“In his long career, [Jerry] Perenchio, who died Tuesday at his Bel-Air home, deftly pulled the levers of power to create culturally defining media events, propel political candidates, collect masterpiece artworks and become one of the richest men in Los Angeles,” writes Meg James in the Los Angeles Times, adding that Perenchio “was 86 and was diagnosed with lung cancer five months ago.”
She notes that the “enigmatic billionaire lived in a mansion that was familiar to millions of television viewers as the home of the fictional Clampett clan of the 1960s television sitcom ‘The Beverly Hillbillies.’”
Ted Johnson, in his Variety obituary, writes, “His personal wealth, along with an early career managing high-profile stars and promoting major sporting events, belied a fierce determination to stay out of the limelight, in which he granted few interviews and rarely allowed his associates to do the same.”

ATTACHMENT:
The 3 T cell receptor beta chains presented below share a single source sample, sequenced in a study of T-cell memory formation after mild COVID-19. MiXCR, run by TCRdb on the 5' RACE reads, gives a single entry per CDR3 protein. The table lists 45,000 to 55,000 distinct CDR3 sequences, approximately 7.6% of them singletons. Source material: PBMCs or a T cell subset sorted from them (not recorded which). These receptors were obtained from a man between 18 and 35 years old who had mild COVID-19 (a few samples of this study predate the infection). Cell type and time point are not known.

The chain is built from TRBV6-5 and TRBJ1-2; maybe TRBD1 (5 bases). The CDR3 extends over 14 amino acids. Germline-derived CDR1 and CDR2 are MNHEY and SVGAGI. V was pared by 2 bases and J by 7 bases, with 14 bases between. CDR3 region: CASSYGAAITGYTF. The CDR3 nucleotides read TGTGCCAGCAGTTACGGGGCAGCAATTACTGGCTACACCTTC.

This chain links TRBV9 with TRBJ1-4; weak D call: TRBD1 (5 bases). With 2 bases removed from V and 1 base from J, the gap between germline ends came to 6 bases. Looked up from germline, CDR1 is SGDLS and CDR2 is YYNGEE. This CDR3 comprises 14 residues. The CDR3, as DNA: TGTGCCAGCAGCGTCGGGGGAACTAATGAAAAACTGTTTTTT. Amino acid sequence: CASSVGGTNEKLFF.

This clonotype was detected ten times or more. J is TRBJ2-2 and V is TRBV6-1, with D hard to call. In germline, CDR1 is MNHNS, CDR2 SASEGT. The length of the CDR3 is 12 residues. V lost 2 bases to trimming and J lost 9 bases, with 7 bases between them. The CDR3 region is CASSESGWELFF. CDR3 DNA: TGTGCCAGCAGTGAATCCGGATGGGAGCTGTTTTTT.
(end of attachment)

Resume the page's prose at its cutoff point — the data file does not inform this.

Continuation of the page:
Johnson adds, “A partner with Norman Lear in the production of such shows as “The Jeffersons” and “One Day at a Time,” Perenchio made a fortune on megahits of the 1970s, particularly from the sale of the shows into syndication.
“No media investment, however, was as lucrative for Perenchio as the one in Univision, which he sold to a consortium led by Haim Saban at a price of $13.7 billion in 2007. According to Forbes, Perenchio netted $1.1 billion on an initial $33 million investment. In 2014, the magazine estimated his net worth at $2.6 billion.”